Wisdom From The Mug Of Truth

February 27, 2011

Career, Leadership

Confucius: I hear and I forget I would never have predicted that a mug from a university summer job would become an important coaching tool for software developers, managers and executives more than fifteen years later!   Two programmers dubbed what is now my pen holder the Mug of Truth after I referred to the wise words from Confucius written on it while coaching the programmers on how to help game designers understand some new technologies.  As much as I value the philosophy of I do and I understand, I have to admit I sometimes have my days where I wish I could just tell people what I needed them to understand.  Inevitably, they walk away, often forget what was said and rarely put any of it into practice.

The video game industry has a lot of experiential learners.  In other words, a concept will only be understood once it is actually tried.  That sometimes means learning things the hard way.  Video games are also visual and interactive products with many artists, animators and designers involved in the production.  The two programmers did remember what I showed them on the mug and left space in their demonstration for the game designers to participate and try the technology themselves.  Unfortunately, the group was reluctant to do that.  Huh.  Well, we learned something.  We are conditioned to expect training to be delivered in a lecture format.

Both the programmers in this story have recently left the company.  I gave one my other Mug of Truth to remind him of what he learned.  When I started transitioning the team to Agile and Scrum three years ago, he was more than skeptical.   He eventually accepted it and gave it a try.  He then adopted the techniques and kept using them, even when I no longer insisted.  After a few more successes under his belt, he became a believer.  He was no longer just following a process.  He was truly customer-focused, working and thinking about his work in terms of iterations and business priorities.  He understood.

My past manager also recently left the company.  He is an avid learner, constantly reading management, leadership and business books and trying out new concepts he had learned.  While we worked together, we evolved a mutual coaching relationship.  He would share with me how things worked at our company and I would give him feedback on what worked and didn’t work, based on my own experience.   However, his understanding really accelerated when he became the head of a studio that was 6000 km away.  With the distances and the cultural differences, he had to try (and iterate on) a lot of management techniques that he had never really had to put into practice.

What both men might not know, though, is that I learned a lot from them.  Both of them challenged me.  In the years I worked with them, I had to put into action everything I thought I knew about coaching, giving and receiving tough feedback, how programmers and executives think and work.  As a result, they helped me understand a lot more than I did three years ago.  Both of them had been with the company a long time, so it was time that they move on.  I will miss them, but I look forward to hearing about their new adventures and what they learn from them.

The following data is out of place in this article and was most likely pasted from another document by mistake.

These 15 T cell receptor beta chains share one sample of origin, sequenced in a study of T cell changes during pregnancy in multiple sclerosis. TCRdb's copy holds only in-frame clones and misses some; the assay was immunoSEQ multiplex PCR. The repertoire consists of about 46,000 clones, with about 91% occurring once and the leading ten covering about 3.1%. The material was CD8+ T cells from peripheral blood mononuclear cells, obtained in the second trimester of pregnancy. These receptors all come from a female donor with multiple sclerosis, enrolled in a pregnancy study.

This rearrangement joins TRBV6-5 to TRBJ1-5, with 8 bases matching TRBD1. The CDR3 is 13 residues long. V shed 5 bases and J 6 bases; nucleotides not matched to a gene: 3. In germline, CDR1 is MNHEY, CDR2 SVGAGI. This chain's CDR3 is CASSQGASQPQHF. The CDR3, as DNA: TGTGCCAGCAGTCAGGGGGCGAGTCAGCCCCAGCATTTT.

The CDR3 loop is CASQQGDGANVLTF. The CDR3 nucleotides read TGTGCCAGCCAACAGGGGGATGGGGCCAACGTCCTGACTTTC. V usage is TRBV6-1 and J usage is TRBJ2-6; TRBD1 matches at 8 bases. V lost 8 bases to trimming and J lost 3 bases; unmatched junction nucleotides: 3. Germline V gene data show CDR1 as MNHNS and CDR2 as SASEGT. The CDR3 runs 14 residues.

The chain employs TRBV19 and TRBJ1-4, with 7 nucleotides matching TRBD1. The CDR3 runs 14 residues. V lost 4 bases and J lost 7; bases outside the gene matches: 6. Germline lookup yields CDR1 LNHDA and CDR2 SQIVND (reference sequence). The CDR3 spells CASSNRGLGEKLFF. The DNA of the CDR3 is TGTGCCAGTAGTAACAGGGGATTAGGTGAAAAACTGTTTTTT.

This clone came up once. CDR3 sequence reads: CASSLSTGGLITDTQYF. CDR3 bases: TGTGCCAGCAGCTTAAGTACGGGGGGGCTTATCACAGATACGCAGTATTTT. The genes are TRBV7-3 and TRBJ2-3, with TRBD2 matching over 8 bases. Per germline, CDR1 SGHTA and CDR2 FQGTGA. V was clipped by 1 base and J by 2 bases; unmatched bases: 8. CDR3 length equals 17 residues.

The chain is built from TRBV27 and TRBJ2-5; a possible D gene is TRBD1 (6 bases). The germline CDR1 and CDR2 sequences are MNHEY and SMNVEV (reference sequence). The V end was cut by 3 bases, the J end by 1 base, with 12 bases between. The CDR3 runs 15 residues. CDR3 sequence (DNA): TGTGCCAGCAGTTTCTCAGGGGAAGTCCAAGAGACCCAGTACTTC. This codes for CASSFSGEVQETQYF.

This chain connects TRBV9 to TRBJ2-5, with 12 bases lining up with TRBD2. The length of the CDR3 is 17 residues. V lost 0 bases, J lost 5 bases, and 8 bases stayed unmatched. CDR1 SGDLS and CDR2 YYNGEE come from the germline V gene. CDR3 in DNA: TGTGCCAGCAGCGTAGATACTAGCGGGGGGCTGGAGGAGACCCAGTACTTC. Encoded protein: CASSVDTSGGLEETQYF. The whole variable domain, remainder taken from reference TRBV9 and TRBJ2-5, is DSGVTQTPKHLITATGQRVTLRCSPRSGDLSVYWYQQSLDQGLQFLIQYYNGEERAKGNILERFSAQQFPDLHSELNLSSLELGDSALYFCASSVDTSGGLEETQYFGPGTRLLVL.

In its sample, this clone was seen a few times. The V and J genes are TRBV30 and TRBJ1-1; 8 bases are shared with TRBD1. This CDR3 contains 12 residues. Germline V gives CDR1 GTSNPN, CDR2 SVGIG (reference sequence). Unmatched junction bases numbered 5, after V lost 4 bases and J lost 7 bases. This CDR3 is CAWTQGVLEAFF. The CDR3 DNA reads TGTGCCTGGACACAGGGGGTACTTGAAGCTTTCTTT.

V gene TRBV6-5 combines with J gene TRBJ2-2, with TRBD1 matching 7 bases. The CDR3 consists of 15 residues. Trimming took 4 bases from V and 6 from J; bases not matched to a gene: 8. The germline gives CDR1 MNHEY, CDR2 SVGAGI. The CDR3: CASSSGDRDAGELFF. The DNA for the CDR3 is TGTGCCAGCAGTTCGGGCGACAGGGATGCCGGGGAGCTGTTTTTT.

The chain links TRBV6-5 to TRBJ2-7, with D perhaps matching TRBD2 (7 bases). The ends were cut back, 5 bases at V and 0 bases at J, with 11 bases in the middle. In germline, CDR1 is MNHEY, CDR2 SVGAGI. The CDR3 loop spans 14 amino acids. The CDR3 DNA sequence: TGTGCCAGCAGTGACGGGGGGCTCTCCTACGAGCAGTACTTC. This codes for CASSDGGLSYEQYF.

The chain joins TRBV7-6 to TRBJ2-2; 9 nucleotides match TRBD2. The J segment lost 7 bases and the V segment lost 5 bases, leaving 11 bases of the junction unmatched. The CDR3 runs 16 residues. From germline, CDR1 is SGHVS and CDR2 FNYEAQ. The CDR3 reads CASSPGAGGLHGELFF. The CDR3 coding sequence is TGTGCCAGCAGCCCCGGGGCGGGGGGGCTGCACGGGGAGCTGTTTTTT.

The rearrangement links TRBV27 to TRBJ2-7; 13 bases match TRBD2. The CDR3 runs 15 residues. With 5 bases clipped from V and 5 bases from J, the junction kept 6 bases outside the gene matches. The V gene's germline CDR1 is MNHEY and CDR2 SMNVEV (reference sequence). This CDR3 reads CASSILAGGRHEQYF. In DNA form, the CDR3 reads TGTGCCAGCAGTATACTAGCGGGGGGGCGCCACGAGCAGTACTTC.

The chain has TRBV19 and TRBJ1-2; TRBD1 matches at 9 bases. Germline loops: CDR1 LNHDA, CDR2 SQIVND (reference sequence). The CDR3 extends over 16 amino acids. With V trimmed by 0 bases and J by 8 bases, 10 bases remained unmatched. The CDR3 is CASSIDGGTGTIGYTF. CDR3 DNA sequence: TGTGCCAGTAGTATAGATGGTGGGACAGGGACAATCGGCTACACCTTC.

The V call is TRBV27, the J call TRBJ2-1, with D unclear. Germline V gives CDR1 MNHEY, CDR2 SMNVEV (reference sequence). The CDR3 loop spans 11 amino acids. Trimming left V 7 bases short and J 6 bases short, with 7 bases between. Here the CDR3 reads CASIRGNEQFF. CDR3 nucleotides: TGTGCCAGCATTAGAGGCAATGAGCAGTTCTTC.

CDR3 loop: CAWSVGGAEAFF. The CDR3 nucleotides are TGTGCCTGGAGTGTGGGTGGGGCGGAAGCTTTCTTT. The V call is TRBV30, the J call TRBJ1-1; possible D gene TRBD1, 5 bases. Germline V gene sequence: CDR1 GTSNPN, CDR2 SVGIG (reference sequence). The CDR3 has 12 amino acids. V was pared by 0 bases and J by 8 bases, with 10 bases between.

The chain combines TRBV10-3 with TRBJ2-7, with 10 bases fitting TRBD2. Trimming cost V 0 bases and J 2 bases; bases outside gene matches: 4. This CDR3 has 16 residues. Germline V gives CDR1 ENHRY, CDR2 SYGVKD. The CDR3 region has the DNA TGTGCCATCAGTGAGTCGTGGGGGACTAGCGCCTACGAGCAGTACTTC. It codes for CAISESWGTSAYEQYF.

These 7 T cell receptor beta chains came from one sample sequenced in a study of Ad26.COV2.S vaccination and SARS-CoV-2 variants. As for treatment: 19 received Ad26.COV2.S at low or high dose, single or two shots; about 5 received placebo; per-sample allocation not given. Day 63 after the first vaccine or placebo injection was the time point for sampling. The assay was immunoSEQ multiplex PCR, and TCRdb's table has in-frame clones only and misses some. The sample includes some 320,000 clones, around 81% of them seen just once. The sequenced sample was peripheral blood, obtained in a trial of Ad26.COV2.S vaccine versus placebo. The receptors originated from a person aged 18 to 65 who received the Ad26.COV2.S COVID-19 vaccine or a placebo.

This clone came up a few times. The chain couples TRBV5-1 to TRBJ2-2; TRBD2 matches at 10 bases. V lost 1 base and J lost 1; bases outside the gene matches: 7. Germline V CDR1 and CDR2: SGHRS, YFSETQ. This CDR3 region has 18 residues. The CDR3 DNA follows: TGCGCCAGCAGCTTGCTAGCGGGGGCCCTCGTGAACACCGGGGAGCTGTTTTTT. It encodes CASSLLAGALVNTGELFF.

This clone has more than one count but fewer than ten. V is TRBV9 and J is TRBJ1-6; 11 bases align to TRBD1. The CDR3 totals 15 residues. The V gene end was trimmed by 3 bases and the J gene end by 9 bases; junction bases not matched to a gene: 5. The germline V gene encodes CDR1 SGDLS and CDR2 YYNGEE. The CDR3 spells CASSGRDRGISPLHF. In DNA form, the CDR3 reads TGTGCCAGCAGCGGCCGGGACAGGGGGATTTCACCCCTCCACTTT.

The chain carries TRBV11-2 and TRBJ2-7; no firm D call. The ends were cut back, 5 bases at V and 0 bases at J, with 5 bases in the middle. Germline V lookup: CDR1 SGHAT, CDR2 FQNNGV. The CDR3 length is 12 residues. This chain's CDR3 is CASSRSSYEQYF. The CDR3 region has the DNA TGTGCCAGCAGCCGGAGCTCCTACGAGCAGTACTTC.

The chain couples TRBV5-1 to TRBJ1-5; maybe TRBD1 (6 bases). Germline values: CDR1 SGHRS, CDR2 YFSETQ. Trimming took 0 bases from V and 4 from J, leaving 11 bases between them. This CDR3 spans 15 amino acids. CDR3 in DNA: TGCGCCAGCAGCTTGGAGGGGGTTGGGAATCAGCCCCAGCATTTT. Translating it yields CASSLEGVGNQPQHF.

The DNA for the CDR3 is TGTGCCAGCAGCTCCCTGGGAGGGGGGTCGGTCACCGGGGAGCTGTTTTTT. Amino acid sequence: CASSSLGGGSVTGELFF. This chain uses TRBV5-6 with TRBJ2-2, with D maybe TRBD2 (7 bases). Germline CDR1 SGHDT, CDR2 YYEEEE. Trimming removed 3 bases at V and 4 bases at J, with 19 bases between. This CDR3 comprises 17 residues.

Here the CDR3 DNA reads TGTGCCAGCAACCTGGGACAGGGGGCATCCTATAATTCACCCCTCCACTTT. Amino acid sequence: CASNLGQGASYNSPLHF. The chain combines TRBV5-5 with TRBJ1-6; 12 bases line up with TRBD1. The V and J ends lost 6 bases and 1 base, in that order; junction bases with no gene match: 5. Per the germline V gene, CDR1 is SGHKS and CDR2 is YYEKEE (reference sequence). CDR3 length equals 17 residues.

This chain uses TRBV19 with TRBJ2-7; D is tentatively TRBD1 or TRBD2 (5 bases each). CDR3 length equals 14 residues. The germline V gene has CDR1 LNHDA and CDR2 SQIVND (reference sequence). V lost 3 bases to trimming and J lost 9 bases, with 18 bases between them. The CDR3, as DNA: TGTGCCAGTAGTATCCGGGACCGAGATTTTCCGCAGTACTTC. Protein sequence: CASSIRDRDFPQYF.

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About Liza Wood

After a dozen years leading video game development projects in a variety of roles, I decided to pursue a Master of Data Science at the University of British Columbia. Studying data science doesn’t mean I’m moving away from leading people. Growing data science teams need collaborative, pragmatic, Agile leadership to connect data to all areas of the business. I would like to share that point of view, along with my experiences, on this blog.

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7 Comments on “Wisdom From The Mug Of Truth”

  1. Bruno Champoux Says:

    As a newly appointed disciple of Liza, I was trusted with the Other Mug of Truth, with which I shall shine the eternal light of wisdom upon distant lands.

    You’re giving me more credit than you should. Our team manager deserves more praise than I. She actually made my biggest concern go away: how could a team have a full-time manager while the technical leads are still taking the decisions? Well it works, and now I don’t see any other way.

    How did we do it? I think our agile process really kicked off once we went beyond “papers on a board”. On a personal basis, the focus on “making increments” as early as when we were discussing requirements with the client was certainly a turning point. On a team basis, the periodic backlog prioritization from client votes really helped everyone understand both the value and the limits of our development capacity. While there was additional magic by our manager behind the scenes, those two elements really stood out for me.

    I wonder when the production teams will follow this route. When will we see a programming backlog driven by game designers and artists? Maybe it wouldn’t hurt to start worrying about what production managers are doing…


    • Liza Says:

      Yes, the team manager did play a big part in your journey. She was one of the first people to try Agile and to become a believer in the process. She is also a fine example for this story 🙂


  2. Bruno Says:

    I take care of your Mug of Truth as if it was still yours! It currently holds my numerous WWDC and GDC passes, and sits between two Totoro toys.

    I use the Mug periodically to educate the young stallions. I must admit that as an architect they listen more to my technical advice than my project management advice, but they stand no chance once they discover that Val and I teamed up on their case 😉


    • Liza Says:

      Good to hear that! There were a few moments at work this week that reminded me of this post. Thought I should share it again 🙂



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